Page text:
Chancellor, Philip Hammond, has delivered his first Autumn statement. Most announcements came as no surprise, with core messages about continuity of financial stability and control of public spending.

The statement was considered and concise, which is encouraging at a time of uncertainty. However, business groups interviewed by the Guardian didn’t consider the statement bold enough, and were disappointed that it didn’t tackle business rates or provide support following the Brexit vote.

Here are some of the headlines:

Impact on business

To reinforce Britain’s competitiveness while negotiating Brexit, Hammond confirmed he will stick to the business tax roadmap that was announced in March, with Corporation tax reducing to 17% and a reduction to business rates worth £6.7bn.

Funding

In an effort to boost the long-term economy and reduce the ‘productivity gap’, £23bn is going into a new National Productivity Investment Fund, including:

  • £7.2bn to tackle congestion and transport
  • £7.bn to support house-building (including £3bn Home Builders Fund to unlock finance for over 200,000 homes)
  • £4.7bn towards science and innovation
  • £2bn to accelerate construction on public sector land
  • £1.1bn for local infrastructure
  • Over £1bn for digital infrastructure (to encourage the private sector to roll out more full-fibre broadband and support trials of 5G mobile telecoms. What’s more, full-fibre infrastructure will benefit from 100% business rates relief for five years from April 2017.)
  • £27m development funding for the Cambridge-Oxford growth corridor (as recommended by the National Infrastructure Commission)

To make Britain the ‘go to’ place for science and innovation, these sectors will also benefit from an extra £2bn of funding per year for business research and development.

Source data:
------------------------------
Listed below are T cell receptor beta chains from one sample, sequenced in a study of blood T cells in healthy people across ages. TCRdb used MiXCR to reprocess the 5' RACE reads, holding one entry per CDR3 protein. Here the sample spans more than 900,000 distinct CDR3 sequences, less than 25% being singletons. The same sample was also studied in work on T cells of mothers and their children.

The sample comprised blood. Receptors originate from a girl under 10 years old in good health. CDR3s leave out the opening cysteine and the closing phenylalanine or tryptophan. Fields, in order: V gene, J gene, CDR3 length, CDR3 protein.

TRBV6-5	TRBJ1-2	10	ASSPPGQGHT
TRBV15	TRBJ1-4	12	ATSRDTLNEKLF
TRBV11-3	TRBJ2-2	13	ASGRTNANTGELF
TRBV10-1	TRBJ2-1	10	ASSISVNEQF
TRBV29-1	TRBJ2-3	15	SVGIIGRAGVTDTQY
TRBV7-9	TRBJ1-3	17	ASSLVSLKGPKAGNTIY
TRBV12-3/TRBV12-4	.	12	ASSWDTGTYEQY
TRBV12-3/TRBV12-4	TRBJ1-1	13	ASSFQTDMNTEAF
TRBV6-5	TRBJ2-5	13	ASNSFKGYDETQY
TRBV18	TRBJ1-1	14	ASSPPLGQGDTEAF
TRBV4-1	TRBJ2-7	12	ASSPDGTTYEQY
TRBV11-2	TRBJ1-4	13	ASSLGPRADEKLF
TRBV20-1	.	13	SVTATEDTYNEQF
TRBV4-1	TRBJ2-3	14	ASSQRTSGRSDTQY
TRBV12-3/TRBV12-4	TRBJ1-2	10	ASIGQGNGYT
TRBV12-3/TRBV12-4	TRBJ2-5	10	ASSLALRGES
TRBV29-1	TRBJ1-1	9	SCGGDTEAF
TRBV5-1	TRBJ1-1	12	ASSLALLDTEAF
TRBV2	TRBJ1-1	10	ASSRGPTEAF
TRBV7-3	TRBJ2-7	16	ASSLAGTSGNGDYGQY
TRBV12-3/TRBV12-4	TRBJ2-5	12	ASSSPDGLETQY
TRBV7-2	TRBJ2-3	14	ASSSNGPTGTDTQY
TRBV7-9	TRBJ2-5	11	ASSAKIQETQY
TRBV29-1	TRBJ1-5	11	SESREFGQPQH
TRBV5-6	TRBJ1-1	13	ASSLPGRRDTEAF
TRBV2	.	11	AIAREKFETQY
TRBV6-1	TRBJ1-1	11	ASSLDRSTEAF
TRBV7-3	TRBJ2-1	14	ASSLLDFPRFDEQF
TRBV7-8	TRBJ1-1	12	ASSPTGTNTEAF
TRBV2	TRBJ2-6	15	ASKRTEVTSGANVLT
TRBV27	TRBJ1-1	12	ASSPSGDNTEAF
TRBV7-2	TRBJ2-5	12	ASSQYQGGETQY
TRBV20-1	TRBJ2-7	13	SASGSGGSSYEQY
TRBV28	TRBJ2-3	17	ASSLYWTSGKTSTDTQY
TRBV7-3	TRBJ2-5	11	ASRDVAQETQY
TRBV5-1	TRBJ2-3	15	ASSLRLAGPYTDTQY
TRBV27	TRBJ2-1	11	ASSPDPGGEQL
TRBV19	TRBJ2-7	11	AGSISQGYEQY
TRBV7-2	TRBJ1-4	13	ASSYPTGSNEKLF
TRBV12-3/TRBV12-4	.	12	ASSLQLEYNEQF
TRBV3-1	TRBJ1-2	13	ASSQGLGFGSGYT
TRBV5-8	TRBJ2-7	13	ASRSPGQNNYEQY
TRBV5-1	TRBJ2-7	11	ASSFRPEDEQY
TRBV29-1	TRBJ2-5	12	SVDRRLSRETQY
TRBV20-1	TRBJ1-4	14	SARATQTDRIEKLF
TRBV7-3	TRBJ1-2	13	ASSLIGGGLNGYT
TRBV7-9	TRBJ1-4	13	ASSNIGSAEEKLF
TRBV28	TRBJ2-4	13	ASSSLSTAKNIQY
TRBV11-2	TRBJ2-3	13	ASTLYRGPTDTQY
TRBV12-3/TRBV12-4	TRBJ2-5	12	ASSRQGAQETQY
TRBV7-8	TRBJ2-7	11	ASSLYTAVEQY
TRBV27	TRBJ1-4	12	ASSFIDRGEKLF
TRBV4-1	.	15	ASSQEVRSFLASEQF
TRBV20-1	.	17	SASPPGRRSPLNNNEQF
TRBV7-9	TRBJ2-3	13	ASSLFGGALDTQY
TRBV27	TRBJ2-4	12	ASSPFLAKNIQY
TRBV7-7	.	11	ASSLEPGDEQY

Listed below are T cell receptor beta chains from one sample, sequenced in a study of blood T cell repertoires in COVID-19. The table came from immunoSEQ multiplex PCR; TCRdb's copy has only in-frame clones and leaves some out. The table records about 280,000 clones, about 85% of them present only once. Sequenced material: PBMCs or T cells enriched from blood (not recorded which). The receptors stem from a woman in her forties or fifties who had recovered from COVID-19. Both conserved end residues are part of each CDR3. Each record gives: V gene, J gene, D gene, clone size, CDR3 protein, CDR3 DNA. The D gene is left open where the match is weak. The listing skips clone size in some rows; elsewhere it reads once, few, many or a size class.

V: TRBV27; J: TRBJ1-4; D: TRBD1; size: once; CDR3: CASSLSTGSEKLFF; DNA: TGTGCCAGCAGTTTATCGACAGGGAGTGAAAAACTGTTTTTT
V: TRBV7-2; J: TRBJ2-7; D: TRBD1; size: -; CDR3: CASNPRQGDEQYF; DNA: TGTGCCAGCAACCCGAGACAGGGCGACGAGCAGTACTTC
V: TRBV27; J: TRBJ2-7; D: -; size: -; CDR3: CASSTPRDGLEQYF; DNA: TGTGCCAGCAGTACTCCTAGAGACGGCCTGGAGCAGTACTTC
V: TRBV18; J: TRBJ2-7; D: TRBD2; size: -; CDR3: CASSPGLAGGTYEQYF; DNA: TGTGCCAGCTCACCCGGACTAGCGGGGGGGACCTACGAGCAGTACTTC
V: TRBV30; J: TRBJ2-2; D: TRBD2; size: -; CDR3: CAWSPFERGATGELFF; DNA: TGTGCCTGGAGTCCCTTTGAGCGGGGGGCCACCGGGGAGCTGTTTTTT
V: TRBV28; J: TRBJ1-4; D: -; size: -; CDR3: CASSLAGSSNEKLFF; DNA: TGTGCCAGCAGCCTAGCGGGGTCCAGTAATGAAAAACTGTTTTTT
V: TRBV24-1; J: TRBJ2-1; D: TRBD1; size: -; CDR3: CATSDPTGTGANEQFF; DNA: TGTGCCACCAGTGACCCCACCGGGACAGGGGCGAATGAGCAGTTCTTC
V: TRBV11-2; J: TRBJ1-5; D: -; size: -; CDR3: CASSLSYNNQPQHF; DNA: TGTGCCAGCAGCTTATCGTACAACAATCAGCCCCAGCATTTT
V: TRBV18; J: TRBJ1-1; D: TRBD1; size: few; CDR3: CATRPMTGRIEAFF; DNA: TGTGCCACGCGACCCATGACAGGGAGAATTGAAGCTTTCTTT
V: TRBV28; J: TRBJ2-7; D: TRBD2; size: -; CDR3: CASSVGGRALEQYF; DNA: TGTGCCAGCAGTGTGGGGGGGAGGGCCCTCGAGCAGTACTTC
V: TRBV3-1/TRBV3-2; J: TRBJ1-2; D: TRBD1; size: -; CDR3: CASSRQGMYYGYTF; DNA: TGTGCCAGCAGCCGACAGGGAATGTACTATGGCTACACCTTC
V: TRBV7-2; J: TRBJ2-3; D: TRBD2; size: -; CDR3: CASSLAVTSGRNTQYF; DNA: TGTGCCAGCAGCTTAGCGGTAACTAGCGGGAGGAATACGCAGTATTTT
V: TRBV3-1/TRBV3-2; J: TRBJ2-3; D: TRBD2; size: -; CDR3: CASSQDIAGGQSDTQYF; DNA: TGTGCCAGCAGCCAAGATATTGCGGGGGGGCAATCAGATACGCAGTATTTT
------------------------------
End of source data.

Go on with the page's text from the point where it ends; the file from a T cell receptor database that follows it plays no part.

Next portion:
£400m is being invested into Venture Capital Funds from the British Business Bank, to:

  • Unlock up to £1bn of investment in innovative firms planning to scale up
  • Review to identify barriers to access to long-term finance for growing firms
  • Funding from the Department for International Trade for FinTech specialists

Benefits in kind reformed

Tax will become payable by employees who sacrifice salary to receive ‘benefits in kind’, except:

  • Cycle to work scheme
  • Ultra-low emission cars
  • Pension savings
  • Childcare

HMRC expects to gain approximately £2m through this measure.

Economic forecasts downgraded

As a result of the EU Referendum decision, economic growth is predicted to be 2.4% lower than previously expected. Here are the revised OBR forecasts:

  • 2016: 2.1%
  • 2017: 1.4%
  • 2018: 1.7%

Borrowing increased

Hammond made a distinction between borrowing to cover the deficit and borrowing to invest, and at £122bn, Government borrowing will increase significantly.

New fiscal rules

To protect against bumps during Brexit, Hammond announced three new rules:

  1. Cyclically adjusted borrowing to fall below 2% by the end of this Parliament, and public finances to return to balance as early as possible during the next Parliament
  2. Public sector net debt to fall as a share of GDP by 2020
  3. Welfare spending to be capped

Just About Managing (JAM)

Due to the state of the economy, Hammond avoided this phrase coined by Theresa May, but did announce:

  • Freeze in fuel duty
  • Offset the rising cost of foreign holidays
  • Ban on letting fees being charged to tenants
  • Income tax threshold rising to £12,500
  • Higher rate threshold rising to £50,000
  • Minimum wage rising to £7.50 (in 2017)
  • Possibility of removing the pensions triple-lock (after 2020)

Budget moved to Autumn

To allow time for tax changes to be made in advance of the tax year, the Budget is moving to Autumn. That means no more Autumn Statements – from 2018, there will be a Spring Statement instead. At least that means major changes will only happen once a year.

If legal hurdles are overcome and Article 50 is triggered at the end of March 2017, the final Spring Budget will be a significant measure of the nation’s fiscal position.

Going forward

Although there are many challenges and changes to the economic climate, the Government is committed to boosting business in the UK.

Philip Hammond said: “My priority is to ensure that Britain remains the number one destination for business – creating the investment, the jobs and the prosperity to protect our long-term future.”

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About the Author jackiebarrie

Writing without waffle at jackiebarrie.com